Tuesday, July 21, 2015

Wilco - Star Wars Review

Is it possible to talk about Star Wars without mentioning the matter in which it was dropped? Doubtful, because I need to. While the latest trend of surprise releases spurred by Beyonce’s self-titled have quickly become overused, fans can’t help but be ecstatic. Out of all artists to pull off the shtick, Jeff Tweedy and Wilco did with the greatest of incredulity; a decades-spanning Rock band quietly twiddling away would be one of the last places you’d expect it to come from. And yet, Star Wars, at its heart, remains yet another successor to Wilco’s illustrious career, the choices behind its presentation unrelated to the music contained within. The prominently unaided guitars present a lo-fi sound, while Tweedy’s slightly-parched, lulling voice imparts his philosophical views upon listeners. Star Wars is both more of the same from Wilco, and a vastly different experience. Content with brevity, filled with wit, reducing expansive ideas to the same molecules as blood-spilled love songs. Not everything works, some tracks battle with structured clutter, others fail to leave a mark, but Wilco retains ownership over their prized summer fun; catchy with just the right amounts of weird.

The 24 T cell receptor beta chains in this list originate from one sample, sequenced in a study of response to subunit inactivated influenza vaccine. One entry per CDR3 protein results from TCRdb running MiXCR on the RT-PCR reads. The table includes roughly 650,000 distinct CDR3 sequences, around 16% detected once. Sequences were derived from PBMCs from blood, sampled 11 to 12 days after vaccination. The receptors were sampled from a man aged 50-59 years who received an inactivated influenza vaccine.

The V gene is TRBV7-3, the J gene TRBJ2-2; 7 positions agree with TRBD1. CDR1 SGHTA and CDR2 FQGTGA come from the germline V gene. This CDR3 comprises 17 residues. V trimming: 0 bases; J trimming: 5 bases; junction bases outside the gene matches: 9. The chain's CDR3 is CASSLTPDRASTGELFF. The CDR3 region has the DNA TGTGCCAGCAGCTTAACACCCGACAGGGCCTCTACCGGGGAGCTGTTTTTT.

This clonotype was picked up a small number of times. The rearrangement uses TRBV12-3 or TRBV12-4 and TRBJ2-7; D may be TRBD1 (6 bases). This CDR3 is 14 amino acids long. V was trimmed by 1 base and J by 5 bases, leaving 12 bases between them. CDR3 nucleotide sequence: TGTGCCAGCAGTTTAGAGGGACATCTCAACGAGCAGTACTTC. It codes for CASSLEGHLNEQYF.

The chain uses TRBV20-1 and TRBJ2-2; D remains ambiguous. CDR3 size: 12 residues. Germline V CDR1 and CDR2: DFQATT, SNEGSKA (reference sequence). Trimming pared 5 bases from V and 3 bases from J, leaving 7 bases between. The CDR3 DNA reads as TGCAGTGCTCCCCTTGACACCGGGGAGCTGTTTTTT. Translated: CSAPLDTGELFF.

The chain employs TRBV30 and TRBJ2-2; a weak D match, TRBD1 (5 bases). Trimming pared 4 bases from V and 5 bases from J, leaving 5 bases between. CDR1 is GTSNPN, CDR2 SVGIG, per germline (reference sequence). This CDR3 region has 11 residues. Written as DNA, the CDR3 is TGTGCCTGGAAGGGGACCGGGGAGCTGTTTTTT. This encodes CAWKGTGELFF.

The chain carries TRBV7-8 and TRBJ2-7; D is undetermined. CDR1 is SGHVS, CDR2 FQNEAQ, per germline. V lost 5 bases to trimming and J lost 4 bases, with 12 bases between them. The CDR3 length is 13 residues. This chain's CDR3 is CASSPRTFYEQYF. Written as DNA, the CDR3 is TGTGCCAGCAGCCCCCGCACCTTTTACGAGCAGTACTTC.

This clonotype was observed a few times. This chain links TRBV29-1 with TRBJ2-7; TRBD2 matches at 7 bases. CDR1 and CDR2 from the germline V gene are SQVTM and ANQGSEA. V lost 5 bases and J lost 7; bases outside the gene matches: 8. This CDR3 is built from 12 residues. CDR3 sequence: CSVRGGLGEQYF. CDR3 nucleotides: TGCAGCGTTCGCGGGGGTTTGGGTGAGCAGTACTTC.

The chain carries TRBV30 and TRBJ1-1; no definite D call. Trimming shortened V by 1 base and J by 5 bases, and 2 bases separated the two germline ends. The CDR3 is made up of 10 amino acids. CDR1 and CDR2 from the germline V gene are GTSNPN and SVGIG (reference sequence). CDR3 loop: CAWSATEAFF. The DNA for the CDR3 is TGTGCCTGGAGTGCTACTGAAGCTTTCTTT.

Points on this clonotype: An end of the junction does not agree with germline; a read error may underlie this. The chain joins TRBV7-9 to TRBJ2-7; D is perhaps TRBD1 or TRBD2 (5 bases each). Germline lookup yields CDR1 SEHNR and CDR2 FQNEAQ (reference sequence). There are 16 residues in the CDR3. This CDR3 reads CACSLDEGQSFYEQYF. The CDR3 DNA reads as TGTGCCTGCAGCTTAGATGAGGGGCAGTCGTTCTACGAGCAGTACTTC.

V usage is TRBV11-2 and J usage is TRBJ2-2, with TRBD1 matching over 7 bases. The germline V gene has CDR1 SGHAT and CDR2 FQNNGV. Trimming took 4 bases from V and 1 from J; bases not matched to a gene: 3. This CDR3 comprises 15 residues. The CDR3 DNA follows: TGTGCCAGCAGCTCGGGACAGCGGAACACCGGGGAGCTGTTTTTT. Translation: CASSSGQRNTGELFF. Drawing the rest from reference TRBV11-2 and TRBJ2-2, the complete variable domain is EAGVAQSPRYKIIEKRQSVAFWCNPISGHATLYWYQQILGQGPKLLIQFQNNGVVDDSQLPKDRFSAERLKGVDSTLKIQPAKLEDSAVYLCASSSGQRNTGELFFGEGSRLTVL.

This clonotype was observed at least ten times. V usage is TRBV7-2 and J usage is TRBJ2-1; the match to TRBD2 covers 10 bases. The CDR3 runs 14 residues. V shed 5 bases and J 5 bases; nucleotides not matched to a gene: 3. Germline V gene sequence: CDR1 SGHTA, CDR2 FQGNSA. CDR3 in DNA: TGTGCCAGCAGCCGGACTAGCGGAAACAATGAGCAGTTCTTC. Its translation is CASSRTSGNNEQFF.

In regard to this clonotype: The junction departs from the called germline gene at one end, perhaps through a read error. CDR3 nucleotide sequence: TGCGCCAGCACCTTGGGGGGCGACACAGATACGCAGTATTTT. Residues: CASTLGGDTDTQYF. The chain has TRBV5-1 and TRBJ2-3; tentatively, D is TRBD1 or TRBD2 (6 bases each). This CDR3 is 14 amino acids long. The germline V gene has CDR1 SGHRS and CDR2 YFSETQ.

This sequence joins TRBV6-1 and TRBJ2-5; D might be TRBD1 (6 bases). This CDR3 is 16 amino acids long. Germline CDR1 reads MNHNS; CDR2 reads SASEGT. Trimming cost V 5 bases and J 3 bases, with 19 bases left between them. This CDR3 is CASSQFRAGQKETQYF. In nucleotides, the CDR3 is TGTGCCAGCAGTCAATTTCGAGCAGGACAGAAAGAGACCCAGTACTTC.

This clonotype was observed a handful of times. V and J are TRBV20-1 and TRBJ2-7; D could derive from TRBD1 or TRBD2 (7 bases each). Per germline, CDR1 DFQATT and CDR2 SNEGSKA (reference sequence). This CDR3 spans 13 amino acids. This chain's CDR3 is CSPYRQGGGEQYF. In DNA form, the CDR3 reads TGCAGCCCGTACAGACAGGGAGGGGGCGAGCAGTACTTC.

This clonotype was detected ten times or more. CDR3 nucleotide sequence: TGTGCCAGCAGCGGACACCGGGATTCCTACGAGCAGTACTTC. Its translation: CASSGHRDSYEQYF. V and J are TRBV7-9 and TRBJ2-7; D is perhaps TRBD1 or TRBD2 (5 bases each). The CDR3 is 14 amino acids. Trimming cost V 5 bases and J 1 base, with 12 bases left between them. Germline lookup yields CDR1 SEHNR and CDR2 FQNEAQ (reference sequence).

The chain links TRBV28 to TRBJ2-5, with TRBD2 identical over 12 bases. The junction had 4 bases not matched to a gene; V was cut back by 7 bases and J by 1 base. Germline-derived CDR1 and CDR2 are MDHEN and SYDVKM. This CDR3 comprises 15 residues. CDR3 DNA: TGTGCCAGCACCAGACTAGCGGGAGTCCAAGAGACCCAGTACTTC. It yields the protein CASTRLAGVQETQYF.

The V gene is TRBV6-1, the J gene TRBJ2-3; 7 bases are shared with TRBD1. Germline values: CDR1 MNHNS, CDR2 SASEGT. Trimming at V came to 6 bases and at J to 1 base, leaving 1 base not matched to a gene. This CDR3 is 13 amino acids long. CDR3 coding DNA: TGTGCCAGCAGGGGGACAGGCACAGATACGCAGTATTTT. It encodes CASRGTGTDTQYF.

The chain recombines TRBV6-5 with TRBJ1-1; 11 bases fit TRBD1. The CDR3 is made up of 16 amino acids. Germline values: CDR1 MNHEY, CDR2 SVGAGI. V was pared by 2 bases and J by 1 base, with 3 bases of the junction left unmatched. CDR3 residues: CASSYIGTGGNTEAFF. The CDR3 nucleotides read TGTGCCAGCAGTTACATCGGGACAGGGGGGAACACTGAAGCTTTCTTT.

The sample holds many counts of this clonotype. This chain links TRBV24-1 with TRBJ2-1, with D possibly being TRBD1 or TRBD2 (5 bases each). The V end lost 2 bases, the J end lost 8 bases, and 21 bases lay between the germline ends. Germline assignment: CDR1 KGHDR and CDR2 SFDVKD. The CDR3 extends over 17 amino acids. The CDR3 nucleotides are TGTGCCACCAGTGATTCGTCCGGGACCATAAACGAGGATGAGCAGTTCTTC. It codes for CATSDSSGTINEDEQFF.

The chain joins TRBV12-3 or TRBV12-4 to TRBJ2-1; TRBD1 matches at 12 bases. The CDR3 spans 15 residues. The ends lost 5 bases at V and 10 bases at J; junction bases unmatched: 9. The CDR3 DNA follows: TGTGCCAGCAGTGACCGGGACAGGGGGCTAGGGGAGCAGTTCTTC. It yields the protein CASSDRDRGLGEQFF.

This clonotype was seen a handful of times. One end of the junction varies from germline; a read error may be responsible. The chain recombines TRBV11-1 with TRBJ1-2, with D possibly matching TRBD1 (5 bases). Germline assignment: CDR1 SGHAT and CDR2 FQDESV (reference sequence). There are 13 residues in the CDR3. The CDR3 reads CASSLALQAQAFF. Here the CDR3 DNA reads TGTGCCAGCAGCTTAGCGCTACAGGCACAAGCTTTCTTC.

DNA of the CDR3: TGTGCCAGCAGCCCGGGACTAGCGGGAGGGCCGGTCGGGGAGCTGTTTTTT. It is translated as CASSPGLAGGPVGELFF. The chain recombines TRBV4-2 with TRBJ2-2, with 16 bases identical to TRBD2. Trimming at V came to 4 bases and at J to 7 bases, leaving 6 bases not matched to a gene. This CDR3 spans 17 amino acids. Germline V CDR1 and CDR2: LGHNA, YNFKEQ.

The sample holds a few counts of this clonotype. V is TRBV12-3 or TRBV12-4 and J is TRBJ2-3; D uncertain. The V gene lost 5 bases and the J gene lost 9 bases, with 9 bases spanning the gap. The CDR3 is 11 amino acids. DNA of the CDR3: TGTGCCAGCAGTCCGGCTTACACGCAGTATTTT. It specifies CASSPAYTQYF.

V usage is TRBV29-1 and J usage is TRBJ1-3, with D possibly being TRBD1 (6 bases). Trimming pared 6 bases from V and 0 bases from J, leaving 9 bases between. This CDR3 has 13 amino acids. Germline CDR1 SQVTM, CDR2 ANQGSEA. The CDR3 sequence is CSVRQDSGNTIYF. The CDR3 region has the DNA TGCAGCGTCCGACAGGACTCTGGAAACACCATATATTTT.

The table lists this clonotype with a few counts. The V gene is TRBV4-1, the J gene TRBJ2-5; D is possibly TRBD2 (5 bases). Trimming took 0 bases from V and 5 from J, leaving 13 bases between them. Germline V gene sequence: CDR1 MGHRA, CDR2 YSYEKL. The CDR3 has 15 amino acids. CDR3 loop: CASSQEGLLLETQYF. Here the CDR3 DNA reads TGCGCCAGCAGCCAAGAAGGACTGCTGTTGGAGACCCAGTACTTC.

The 11-track, 33 minute LP breezes by, and upon first listen of opener ‘EKG’ it’s pretty obvious why. Instrumental at heart but lively as a burning wick, the intro succumbs to multiple guitars melting between one another, jagged and jittery as they collide. Add in Tweedy, compose some structure, and you have Star Wars. It’s a bare bones project that emphasizes an inclusion of all parts to make for one hectic experience. There are times of down-trodden pleas that near acoustic levels but those work as more intermediaries to Tweedy’s more expressive tracks, like ‘More…’ or ‘Where Do I Begin.’ Both begin as melancholy rendezvous’ testing the waters before expanding into Noise Rock standouts, the former billows as a guitar swells while the latter explodes with a shuffling guitar and reverse hi-hats. In each case, and other moments here, the songs taper off, collapsing under their own ballooning weight, which causes a bit of disappointment because, given a longer length, these climatic points could be seen as tectonic shifts in the fabric of the record, rather than confined to their respective space. Regardless, Star Wars’ lo-fi sound effectively conjures a diverse landscape that chooses to ascend and descend as opposed to remaining lethargically din.